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Friday, February 8, 2013

Helping Children Who Suffer From Asthma

As a child who suffered from asthma, I wasn't aware of my physical limitations – I relied on my mother to tell me not to run, to sit still, and to take my meds. 

But even as a young child, I understood the power of this disease when I saw the panic in my parents' eyes every time I had an attack. Asthma IS scary – for adults, for children, and for people watching loved ones in the throes of an attack.

My first asthma attack occurred when I was 5 years old. Coincidentally, it occurred on the first day my parents went out together as a couple – without kids – since before I was born. Does anyone detect abandonment issues?

When I read about the link between emotions and asthma, I thought about that first time. I lived with my parents my whole life – for five whole years, and now both of them were gone for the first time – ever. The experience may have been frightening to me, even though my parents left my sisters and me in the care of someone we all trusted and adored, our next door neighbor. 

I remember our neighbor placing me in my parents' bed. I was never allowed in my mom's and dad's bed, so that alone elevated whatever it was I had to a mysterious level that created a sense of awe. I remember the doctor coming to our home (yes, doctors actually made home visits back then), and telling my parents I had "asthma." I saw the concerned and curious looks on my parents' faces, and I realized that whatever asthma was, it certainly had a powerful effect just by mere mention of the word. I remember the hospital stay when I was put into a room with four adult women. Curiously, I felt no abandonment issues when I left the home; I actually liked the attention of the hospital staff and the women in my room, but I never liked people leaving me.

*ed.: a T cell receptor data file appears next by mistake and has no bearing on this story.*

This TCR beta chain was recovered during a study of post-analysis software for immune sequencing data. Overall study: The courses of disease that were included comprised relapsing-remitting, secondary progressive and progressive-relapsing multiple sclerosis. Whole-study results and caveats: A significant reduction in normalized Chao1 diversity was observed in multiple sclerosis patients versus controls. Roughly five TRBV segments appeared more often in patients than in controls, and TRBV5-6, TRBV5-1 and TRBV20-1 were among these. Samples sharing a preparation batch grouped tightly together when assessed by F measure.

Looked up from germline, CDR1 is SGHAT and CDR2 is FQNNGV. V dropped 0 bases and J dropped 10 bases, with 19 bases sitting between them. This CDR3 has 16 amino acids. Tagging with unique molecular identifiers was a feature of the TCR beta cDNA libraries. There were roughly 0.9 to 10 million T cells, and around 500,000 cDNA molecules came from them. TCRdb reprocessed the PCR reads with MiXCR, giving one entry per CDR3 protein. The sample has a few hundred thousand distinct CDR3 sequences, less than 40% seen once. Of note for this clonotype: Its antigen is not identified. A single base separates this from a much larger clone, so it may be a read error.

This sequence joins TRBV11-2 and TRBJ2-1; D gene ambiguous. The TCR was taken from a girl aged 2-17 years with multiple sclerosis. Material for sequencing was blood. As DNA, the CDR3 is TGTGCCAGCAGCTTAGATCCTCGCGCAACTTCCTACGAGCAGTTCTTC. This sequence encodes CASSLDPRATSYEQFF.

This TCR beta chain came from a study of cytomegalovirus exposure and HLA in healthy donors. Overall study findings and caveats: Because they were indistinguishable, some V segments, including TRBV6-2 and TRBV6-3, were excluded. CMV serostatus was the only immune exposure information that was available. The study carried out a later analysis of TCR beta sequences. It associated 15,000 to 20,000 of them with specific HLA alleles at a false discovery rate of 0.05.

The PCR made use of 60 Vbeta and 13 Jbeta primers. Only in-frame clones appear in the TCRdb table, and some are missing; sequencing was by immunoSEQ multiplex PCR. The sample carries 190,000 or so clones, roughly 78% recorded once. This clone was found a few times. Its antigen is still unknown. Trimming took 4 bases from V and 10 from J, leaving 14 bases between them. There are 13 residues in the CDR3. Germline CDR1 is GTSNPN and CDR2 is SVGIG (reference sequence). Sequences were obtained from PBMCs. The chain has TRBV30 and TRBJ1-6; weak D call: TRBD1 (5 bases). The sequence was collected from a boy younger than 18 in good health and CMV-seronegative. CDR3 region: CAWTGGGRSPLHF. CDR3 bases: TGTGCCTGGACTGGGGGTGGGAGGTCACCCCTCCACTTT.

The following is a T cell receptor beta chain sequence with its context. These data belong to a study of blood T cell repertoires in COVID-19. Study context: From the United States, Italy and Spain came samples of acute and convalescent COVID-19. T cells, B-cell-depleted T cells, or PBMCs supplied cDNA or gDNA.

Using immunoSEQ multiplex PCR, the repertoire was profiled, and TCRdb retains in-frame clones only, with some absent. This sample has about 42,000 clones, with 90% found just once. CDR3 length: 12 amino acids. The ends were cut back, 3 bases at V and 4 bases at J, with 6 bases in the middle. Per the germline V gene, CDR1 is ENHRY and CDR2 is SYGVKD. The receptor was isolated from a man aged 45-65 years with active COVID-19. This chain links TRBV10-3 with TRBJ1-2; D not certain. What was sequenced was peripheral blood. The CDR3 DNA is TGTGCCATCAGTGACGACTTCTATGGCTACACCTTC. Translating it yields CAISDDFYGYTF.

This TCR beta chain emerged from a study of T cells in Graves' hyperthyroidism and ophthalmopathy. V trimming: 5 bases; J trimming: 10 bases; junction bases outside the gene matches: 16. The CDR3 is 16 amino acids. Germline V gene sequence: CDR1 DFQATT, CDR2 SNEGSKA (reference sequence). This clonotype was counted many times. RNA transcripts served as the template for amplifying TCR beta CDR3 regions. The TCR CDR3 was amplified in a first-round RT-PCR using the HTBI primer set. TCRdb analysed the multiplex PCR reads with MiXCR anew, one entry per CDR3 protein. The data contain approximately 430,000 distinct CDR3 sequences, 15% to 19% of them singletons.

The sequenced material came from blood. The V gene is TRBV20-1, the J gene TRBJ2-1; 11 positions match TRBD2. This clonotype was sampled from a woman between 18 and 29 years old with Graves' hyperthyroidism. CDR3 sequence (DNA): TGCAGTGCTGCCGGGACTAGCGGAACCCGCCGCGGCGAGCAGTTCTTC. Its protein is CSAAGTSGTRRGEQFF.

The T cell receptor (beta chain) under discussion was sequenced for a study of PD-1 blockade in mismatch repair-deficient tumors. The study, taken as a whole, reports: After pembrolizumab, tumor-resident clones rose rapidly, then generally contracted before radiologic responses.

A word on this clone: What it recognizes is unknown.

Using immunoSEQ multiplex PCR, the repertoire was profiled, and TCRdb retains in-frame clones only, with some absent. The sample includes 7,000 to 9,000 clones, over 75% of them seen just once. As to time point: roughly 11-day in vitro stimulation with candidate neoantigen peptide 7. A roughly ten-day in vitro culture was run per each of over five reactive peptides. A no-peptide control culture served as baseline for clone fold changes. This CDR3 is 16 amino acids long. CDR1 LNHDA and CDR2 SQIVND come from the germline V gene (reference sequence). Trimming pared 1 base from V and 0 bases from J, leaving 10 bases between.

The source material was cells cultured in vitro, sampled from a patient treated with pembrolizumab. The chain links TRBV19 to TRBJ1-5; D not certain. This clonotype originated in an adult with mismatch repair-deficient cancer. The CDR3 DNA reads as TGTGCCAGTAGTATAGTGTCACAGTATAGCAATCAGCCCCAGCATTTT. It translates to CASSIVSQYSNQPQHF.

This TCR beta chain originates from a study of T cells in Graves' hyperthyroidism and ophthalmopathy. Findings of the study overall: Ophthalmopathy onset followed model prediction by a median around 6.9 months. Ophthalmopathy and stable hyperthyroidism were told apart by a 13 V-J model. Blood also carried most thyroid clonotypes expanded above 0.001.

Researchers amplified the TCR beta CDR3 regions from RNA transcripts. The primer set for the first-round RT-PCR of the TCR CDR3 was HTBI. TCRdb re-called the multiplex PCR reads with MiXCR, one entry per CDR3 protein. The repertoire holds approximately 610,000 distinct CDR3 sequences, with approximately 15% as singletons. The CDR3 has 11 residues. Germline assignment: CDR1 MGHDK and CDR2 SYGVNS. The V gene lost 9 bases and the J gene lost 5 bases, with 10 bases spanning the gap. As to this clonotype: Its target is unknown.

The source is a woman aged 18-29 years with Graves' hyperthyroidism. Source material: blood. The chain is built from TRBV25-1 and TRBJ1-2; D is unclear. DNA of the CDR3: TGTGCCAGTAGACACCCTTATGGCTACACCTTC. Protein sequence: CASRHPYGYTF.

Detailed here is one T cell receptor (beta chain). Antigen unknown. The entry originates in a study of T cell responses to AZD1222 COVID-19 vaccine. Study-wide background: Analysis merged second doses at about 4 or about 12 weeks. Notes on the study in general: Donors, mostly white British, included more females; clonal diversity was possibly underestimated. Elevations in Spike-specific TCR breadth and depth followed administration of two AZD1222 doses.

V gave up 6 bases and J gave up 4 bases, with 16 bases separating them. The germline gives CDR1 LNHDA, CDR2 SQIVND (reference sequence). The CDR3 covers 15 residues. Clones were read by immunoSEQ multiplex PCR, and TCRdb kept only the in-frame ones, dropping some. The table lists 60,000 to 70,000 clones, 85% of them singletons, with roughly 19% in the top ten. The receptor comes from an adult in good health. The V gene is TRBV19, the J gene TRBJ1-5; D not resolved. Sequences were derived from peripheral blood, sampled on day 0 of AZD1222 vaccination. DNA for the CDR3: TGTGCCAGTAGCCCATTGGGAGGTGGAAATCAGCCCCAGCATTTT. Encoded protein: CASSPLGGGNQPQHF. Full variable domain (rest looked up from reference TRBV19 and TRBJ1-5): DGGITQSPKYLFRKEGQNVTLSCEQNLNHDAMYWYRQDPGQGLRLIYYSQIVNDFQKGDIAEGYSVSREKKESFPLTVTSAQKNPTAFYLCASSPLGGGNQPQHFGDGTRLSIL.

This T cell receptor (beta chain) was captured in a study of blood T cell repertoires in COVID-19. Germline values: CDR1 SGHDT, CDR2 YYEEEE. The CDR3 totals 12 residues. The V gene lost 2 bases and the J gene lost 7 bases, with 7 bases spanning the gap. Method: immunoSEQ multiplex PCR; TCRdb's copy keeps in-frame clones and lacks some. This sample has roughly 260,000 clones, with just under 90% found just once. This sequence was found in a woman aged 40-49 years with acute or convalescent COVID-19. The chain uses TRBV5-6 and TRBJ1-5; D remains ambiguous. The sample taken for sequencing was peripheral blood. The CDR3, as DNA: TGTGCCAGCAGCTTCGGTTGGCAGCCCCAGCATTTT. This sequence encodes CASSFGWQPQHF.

Not until I got older did I realize how frightening not being able to breathe was. Not until I was older did I fear dying of this disease. As a child, asthma was a disease I struggled through. As an adult, asthma became a disease I feared.

Since my first asthma attack, I've had numerous asthma attacks, many of which landed me in the hospital. After living an entire lifetime with asthma as my constant companion, I've learned a lot about this disease, and I've written several articles about asthma. If you have children who suffer from asthma, I invite you to read the following articles to help you cope with your asthmatic child:

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